Donald Macleod explores some of the many turning points in Fauré’s career Gabriel Fauré’s story begins during the second half of the 19th century, when the musical world was dominated by the heavily romantic voices of composers like Wagner, Brahms and Liszt. Fauré became a key protagonist in a musical revolution that opened audiences ears to new modes of expression - modern, refined and utterly French. As a composer, and as a teacher at the Paris Conservatoire, he left a huge legacy on the...


Robert Schumann (1810-1856)

Robert Schumann’s early training was focused towards his ambition to become a celebrated concert pianist, but a hand injury quickly put that career option out of reach. Schumann turned instead to composition and put all that piano study to good use, writing many important works for his own instrument. This week, Composer of the Week unpacks the moments in Schumann’s life when he was creating some of his most famous and notable piano works, including one of the most iconic Romantic pianos...


Aaron Copland (1900-1990)

This week, Donald Macleod explores Aaron Copland’s most productive decade, and features some of his best loved works in full. During this time Copland hit his prime. He became recognised as America’s leading composer, winning the Pulitzer Prize in Music and an Academy Award for his work in Hollywood. He toured Europe and South America, absorbing diverse influences from each, and composed key works including his Symphony No.3, Appalachian Spring, Lincoln Portrait, Fanfare for the Common Man...


Erik Satie (1866-1925)

Donald Macleod explores five aspects of Satie This week, Donald Macleod looks at Satie as a trailblazer and humourist as well as his penchant for composing in threes, his copious, playful and highly idiosyncratic writings and his serious side. Music featured: Trois Gymnopédies (No 1, Lent et douloureux) Trois Sarabandes (No 2) uspud – ballet chrétien (3rd act) Le piège de Méduse Relâche – ballet instantanéiste Vexations (très lent) Embryons desséchés (No 1, ‘d’Holothurie’ – Allez un peu)...


Fryderyk Chopin (1810-1849)

Donald Macleod explores Chopin’s time in Britain Chopin made just two trips to Britain, both in later life. These visits are often portrayed as a disaster - a calamitous mistake of no worth to Chopin which hastened the composer’s death. This week, Donald Macleod explores these two trips in depth, during which the virtuoso pianist gave six of the thirty public concerts he gave during the whole of his life, and also made many private appearances meeting the great and the good of British...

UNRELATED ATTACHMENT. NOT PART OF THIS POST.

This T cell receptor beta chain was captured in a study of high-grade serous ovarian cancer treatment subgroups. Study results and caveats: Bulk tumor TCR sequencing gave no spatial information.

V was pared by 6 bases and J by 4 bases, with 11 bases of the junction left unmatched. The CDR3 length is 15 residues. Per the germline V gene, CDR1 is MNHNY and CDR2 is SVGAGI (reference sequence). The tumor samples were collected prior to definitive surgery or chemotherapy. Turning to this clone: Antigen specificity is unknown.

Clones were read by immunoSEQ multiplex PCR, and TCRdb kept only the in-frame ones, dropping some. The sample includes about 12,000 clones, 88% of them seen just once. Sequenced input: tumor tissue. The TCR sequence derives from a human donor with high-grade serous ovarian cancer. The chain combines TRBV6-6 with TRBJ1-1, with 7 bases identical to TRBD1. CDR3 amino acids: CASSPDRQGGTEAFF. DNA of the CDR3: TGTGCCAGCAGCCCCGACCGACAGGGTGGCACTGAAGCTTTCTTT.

Joseph Haydn

Donald Macleod surveys the string quartets of Joseph Haydn. From his opus 0 and opus 1 of the 1750s to his unfinished opus 103 of 1803, Haydn’s 68 string quartets span the major part of his compositional life. While he wasn’t the inventor of the form, he’s fully deserving of the epithet, the “father of the string quartet” as he elevated the form to new heights. It’s his ideas that take the quartet from its 18th century antecedents to the conventions that are rather more familiar to us today....


Maurice Ravel (1875-1937)

Maurice Ravel is one of France’s most enigmatic, original and beloved composers. While less prolific than some of his contemporaries, Ravel was a master of detail - his works are elegant and exquisitely crafted, and precision was a guiding force in both his creativity and personality. He is often linked with impressionism for his painterly approach to orchestration and vivid soundworlds of his piano writing, but his distinctive voice bears influences from the baroque, to the exotic, to jazz....


George Frideric Handel (1685-1759)

This week, Donald Macleod looks at Handel’s life and work during an important decade of his life. The 1730s saw Handel create some of his best-loved works, but also saw him fall out with singers and patrons in London, endure a stroke and attendant poor mental health, and mourn the death of one of his chief supporters, Queen Caroline. Music Featured: Esther HWV 50b (revised version 1732) (excerpts) Trio Sonata in C Major, HWV 403 Acis and Galatea, HWV 49 (Act I: Aria: Hush, ye pretty warbling...


Ruth Gipps (1921-1999)

Donald Macleod explores the life and music of the English composer Ruth Gipps. Ruth Gipps was born in Bexhill-on-Sea in 1921. Her Swiss-born mother was an accomplished pianist and, recognising her daughter’s aptitude, taught her piano from an early age. Gipps was four years old when she gave her first public performance, at Grotrian Hall in London. It was from that moment on, she said later, that she knew without a shadow of a doubt, that playing the piano was her job and that she wanted to...